What do you get if you cross a city made for walking with seriously foodie locals? Gourmet street food. Few cities do takeaway with as much finesse as Paris. But then, this is a capital woven from Haussmann boulevards, elegant city parks, iconic food markets and an overwhelming desire to eat extraordinarily well.
Quality products – often local, seasonal and organic – plus a pinch of grassroots gastronomy and a generous dose of Parisian panache are chef essentials at these takeaway favourites, known for their distinctive gourmet twist.
Here’s where to find the best street food in Paris – and what to eat.
L’Épicerie et Sandwicherie du Verre Volé Ditch the traditional jambon-beurre sandwich (ham and unsalted butter slipped inside a crusty baguette). Head instead to L’Épicerie et Sandwicherie du Verre Volé for a gourmand sandwich to go. Brain-child of Cyril Bordarier from Le Verre Volé bistro and wine cellar, this retro grocery crafts bespoke sarnies from an exceptional choice of gourmet ingredients, including milk-suckled calf pastrami, Prince de Paris ham and silky pork fat cured in Carrara marble vats in Italy. Build your own, or put your taste-buds in the hands of the chef with a daily special.
Frenchie To Go Quality ingredients get an American makeover at Frenchie To Go in the 2nd arrondissement. Its Reuben enjoys cult status among local foodies and there is no doubt about it: the combo of shaved house-cured pastrami and zingy homemade red-cabbage coleslaw stuffed inside toasted rye bread spiced with caraway seeds is divine. Wash it down with a bottle of aromatic pale ale, craft-brewed by Les Brasserie du Grand Paris in the capital’s northwest suburbs.
Noglu Takeway Noglu Takeway épicerie arm of the upmarket restaurant, is a hot spot for gluten-free street food. The atmospheric setting inside Passage des Panoramas, a covered passageway dating to 1800, only adds to the charm. Order a sandwich or bun du jour – a tangy mix of aubergine, red peppers, sweet potato and blue cheese perhaps inside chickpea-flour bread – to take away in an old-fashioned brown paper bag.
The glass-roofed Passage des Panoramas is the oldest covered passage in Paris, running between Boulevard Montmartre and Rue Saint-Marc in the 2ème arrondissment.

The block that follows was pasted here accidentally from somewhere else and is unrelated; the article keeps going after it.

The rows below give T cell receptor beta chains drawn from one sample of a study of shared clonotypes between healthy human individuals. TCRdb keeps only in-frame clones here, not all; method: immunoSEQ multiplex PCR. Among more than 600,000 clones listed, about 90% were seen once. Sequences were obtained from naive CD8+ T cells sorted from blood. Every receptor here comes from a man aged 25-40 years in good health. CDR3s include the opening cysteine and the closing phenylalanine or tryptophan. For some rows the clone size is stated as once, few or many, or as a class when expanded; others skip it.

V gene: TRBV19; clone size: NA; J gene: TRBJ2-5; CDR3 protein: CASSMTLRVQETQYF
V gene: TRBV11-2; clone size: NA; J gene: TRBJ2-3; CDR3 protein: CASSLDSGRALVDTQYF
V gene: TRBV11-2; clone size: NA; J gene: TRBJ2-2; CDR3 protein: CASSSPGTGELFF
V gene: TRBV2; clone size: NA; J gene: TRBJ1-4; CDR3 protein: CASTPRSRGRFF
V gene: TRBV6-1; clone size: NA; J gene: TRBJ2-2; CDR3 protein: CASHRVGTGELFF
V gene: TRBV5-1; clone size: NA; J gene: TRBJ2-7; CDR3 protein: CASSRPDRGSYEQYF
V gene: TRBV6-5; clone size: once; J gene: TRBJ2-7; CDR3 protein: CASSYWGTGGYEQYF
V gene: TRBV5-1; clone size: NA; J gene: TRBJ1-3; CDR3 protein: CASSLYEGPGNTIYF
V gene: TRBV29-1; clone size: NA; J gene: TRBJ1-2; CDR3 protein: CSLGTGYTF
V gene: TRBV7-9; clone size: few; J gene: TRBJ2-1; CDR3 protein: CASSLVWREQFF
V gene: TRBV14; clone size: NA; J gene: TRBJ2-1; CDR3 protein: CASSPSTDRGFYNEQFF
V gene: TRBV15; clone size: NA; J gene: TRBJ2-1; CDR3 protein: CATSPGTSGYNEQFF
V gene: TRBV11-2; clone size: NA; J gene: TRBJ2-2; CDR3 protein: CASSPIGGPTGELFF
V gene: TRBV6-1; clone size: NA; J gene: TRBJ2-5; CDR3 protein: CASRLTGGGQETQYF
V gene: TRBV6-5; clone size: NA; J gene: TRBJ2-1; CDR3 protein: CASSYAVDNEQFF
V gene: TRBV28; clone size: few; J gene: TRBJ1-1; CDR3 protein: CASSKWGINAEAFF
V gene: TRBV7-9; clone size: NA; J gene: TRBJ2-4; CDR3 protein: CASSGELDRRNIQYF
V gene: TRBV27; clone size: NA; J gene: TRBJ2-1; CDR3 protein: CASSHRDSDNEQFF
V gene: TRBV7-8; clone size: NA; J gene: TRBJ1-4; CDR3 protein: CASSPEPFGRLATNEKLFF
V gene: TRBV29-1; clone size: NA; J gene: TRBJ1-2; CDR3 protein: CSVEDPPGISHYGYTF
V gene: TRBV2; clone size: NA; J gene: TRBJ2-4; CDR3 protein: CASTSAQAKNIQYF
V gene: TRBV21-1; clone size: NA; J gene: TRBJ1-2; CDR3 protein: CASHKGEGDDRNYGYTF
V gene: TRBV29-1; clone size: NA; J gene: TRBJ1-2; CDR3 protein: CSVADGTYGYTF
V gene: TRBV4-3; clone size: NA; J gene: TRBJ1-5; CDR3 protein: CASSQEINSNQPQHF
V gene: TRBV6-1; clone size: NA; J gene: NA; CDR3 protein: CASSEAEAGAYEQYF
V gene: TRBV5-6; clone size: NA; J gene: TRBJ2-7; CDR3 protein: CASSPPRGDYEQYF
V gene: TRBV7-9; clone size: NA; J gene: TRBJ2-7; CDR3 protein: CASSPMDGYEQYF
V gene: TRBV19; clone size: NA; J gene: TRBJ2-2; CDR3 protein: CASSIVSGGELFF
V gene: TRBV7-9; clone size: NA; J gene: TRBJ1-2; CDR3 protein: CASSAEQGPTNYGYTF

Sink your teeth into a hip-hop themed Dogtor Dre aka a 16cm-long corn and smoked soya sausage smothered in creamy avocado, fresh coriander, fried onions and sauce chien (dog sauce, or coriander- and onion-laced tomato sauce in English). Or go for the kill with a Snoop Dogg, which comes with pickled onions, cabbage and carrots.
L’Écailler du Bistrot On the Right Bank, slurp oysters and their tangy sea-air juices from L’Écailler du Bistrot, the seafood annexe of Bistrot Paul Bert. It’s €14 for a dozen tantalizingly small No 4s from Creuses in Brittany and €38 for a dozen No 2s from Normandy’s Utah Beach.
Marché Aligré Or hit the covered market hall at Bastille’s chaotic street market Marché Aligré for a six-oyster tasting platter (€8.60) and obligatory glass of Sancerre (€4) at the Marée Beauvau fish stall – you won’t find cheaper or tastier in town.
L’Avant Comptoir Hipsters get their gourmet crêpe fix at L’Avant Comptoir, the hors d’oeuvres bar and takeaway arm of celebrity chef Yves Camdeborde’s bistro Le Comptoir. There’s little elbow room at the zinc bar, but the creamy triangle-folded crêpes are strictly to go.
Chez Alain Miam Miam Weave your way through the makeshift kitchens to Chez Alain Miam Miam. Alain – a retired baker from Touraine with grey surfer locks, neck scarf and T-shirt with attitude – pulls the crowd with monster sandwiches steaming on a sizzling crêpe griddle. All his ingredients – grated fennel, carrot, smoked air-dried beef, avocado, lemon zest, sesame salt, honeys and goats cheese – are fresh and organic. The skill, passion and humour with which he deftly flips and turns his worn wooden turner to craft his legendary galettes (savoury pancakes) is electrifying.
Stohrer Opened in 1730 by Nicolas Stohrer, the Polish pastry chef of queen consort Marie Leszczyńska (wife of Louis XV), this place offers house-made specialities, including its own inventions baba au rhum (rum-soaked sponge cake) and puits d’amour (caramel-topped, vanilla-cream-filled puff pasty), all available to takeaway.
Fou de Pâtisserie Single-name patisseries scatter across the city, but for a greatest-hits range from its finest pastry chefs – Cyril Lignac, Christophe Adam (L’Éclair de Génie), Jacques Genin, Pierre Hermé and Philippe Conticini included – head to this one-stop concept shop. Takeaway treats include chocolates, sweets, jams and La Fabrique Givrée ice cream in summer.
This article was first published in August 2016 and last updated in July 2021.
Nicola travelled to Paris with support from Atout France and the Paris Convention & Visitors Bureau. Lonely Planet contributors do not accept freebies in exchange for positive coverage.